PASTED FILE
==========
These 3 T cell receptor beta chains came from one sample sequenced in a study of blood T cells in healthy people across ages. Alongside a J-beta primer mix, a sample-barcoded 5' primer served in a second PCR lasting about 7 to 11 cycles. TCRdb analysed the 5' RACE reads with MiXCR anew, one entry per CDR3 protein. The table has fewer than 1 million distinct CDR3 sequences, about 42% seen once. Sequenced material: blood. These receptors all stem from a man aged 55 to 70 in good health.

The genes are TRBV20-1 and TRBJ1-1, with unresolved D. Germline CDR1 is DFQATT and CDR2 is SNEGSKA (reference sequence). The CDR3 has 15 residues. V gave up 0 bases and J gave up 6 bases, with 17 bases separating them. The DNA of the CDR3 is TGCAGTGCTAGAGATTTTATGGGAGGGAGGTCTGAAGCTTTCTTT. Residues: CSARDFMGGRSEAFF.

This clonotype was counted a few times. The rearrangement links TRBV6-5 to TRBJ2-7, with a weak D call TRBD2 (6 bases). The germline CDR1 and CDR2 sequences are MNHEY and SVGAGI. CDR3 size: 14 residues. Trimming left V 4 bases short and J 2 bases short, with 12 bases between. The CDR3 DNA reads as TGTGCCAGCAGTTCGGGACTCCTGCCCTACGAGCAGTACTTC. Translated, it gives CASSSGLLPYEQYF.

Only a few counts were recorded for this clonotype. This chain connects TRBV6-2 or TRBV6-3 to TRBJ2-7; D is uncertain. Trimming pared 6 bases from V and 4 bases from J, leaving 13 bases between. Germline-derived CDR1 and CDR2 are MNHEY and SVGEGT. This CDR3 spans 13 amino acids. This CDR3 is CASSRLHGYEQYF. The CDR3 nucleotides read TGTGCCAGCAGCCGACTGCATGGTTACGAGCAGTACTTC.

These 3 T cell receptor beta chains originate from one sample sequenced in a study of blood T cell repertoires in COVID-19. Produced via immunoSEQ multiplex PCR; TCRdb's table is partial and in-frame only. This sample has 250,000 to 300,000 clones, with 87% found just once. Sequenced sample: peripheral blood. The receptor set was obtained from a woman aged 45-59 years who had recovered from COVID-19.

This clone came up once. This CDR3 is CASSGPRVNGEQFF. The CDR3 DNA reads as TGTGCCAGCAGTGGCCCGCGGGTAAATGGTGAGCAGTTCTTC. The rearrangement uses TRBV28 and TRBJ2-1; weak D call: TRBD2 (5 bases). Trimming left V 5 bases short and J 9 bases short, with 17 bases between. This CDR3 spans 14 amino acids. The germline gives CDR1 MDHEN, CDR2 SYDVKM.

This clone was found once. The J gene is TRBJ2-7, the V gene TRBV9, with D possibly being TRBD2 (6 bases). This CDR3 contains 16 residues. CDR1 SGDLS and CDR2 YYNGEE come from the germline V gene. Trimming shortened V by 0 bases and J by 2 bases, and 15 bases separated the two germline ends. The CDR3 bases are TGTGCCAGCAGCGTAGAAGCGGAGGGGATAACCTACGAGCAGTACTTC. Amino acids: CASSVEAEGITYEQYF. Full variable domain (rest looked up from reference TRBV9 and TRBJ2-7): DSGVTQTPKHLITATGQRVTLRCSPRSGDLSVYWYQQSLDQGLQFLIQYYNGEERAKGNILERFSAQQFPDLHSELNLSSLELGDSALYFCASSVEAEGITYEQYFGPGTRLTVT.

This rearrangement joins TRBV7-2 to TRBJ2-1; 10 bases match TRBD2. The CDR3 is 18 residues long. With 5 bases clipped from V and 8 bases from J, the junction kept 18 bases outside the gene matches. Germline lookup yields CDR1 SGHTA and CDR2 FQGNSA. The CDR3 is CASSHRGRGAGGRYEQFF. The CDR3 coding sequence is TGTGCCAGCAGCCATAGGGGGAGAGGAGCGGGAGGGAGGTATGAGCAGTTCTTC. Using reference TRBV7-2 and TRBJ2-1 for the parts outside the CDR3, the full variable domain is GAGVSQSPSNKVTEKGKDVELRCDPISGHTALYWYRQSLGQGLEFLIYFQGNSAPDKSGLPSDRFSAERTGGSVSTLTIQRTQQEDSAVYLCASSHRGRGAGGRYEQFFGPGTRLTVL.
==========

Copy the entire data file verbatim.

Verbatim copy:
These 3 T cell receptor beta chains came from one sample sequenced in a study of blood T cells in healthy people across ages. Alongside a J-beta primer mix, a sample-barcoded 5' primer served in a second PCR lasting about 7 to 11 cycles. TCRdb analysed the 5' RACE reads with MiXCR anew, one entry per CDR3 protein. The table has fewer than 1 million distinct CDR3 sequences, about 42% seen once. Sequenced material: blood. These receptors all stem from a man aged 55 to 70 in good health.

The genes are TRBV20-1 and TRBJ1-1, with unresolved D. Germline CDR1 is DFQATT and CDR2 is SNEGSKA (reference sequence). The CDR3 has 15 residues. V gave up 0 bases and J gave up 6 bases, with 17 bases separating them. The DNA of the CDR3 is TGCAGTGCTAGAGATTTTATGGGAGGGAGGTCTGAAGCTTTCTTT. Residues: CSARDFMGGRSEAFF.

This clonotype was counted a few times. The rearrangement links TRBV6-5 to TRBJ2-7, with a weak D call TRBD2 (6 bases). The germline CDR1 and CDR2 sequences are MNHEY and SVGAGI. CDR3 size: 14 residues. Trimming left V 4 bases short and J 2 bases short, with 12 bases between. The CDR3 DNA reads as TGTGCCAGCAGTTCGGGACTCCTGCCCTACGAGCAGTACTTC. Translated, it gives CASSSGLLPYEQYF.

Only a few counts were recorded for this clonotype. This chain connects TRBV6-2 or TRBV6-3 to TRBJ2-7; D is uncertain. Trimming pared 6 bases from V and 4 bases from J, leaving 13 bases between. Germline-derived CDR1 and CDR2 are MNHEY and SVGEGT. This CDR3 spans 13 amino acids. This CDR3 is CASSRLHGYEQYF. The CDR3 nucleotides read TGTGCCAGCAGCCGACTGCATGGTTACGAGCAGTACTTC.

These 3 T cell receptor beta chains originate from one sample sequenced in a study of blood T cell repertoires in COVID-19. Produced via immunoSEQ multiplex PCR; TCRdb's table is partial and in-frame only. This sample has 250,000 to 300,000 clones, with 87% found just once. Sequenced sample: peripheral blood. The receptor set was obtained from a woman aged 45-59 years who had recovered from COVID-19.

This clone came up once. This CDR3 is CASSGPRVNGEQFF. The CDR3 DNA reads as TGTGCCAGCAGTGGCCCGCGGGTAAATGGTGAGCAGTTCTTC. The rearrangement uses TRBV28 and TRBJ2-1; weak D call: TRBD2 (5 bases). Trimming left V 5 bases short and J 9 bases short, with 17 bases between. This CDR3 spans 14 amino acids. The germline gives CDR1 MDHEN, CDR2 SYDVKM.

This clone was found once. The J gene is TRBJ2-7, the V gene TRBV9, with D possibly being TRBD2 (6 bases). This CDR3 contains 16 residues. CDR1 SGDLS and CDR2 YYNGEE come from the germline V gene. Trimming shortened V by 0 bases and J by 2 bases, and 15 bases separated the two germline ends. The CDR3 bases are TGTGCCAGCAGCGTAGAAGCGGAGGGGATAACCTACGAGCAGTACTTC. Amino acids: CASSVEAEGITYEQYF. Full variable domain (rest looked up from reference TRBV9 and TRBJ2-7): DSGVTQTPKHLITATGQRVTLRCSPRSGDLSVYWYQQSLDQGLQFLIQYYNGEERAKGNILERFSAQQFPDLHSELNLSSLELGDSALYFCASSVEAEGITYEQYFGPGTRLTVT.

This rearrangement joins TRBV7-2 to TRBJ2-1; 10 bases match TRBD2. The CDR3 is 18 residues long. With 5 bases clipped from V and 8 bases from J, the junction kept 18 bases outside the gene matches. Germline lookup yields CDR1 SGHTA and CDR2 FQGNSA. The CDR3 is CASSHRGRGAGGRYEQFF. The CDR3 coding sequence is TGTGCCAGCAGCCATAGGGGGAGAGGAGCGGGAGGGAGGTATGAGCAGTTCTTC. Using reference TRBV7-2 and TRBJ2-1 for the parts outside the CDR3, the full variable domain is GAGVSQSPSNKVTEKGKDVELRCDPISGHTALYWYRQSLGQGLEFLIYFQGNSAPDKSGLPSDRFSAERTGGSVSTLTIQRTQQEDSAVYLCASSHRGRGAGGRYEQFFGPGTRLTVL.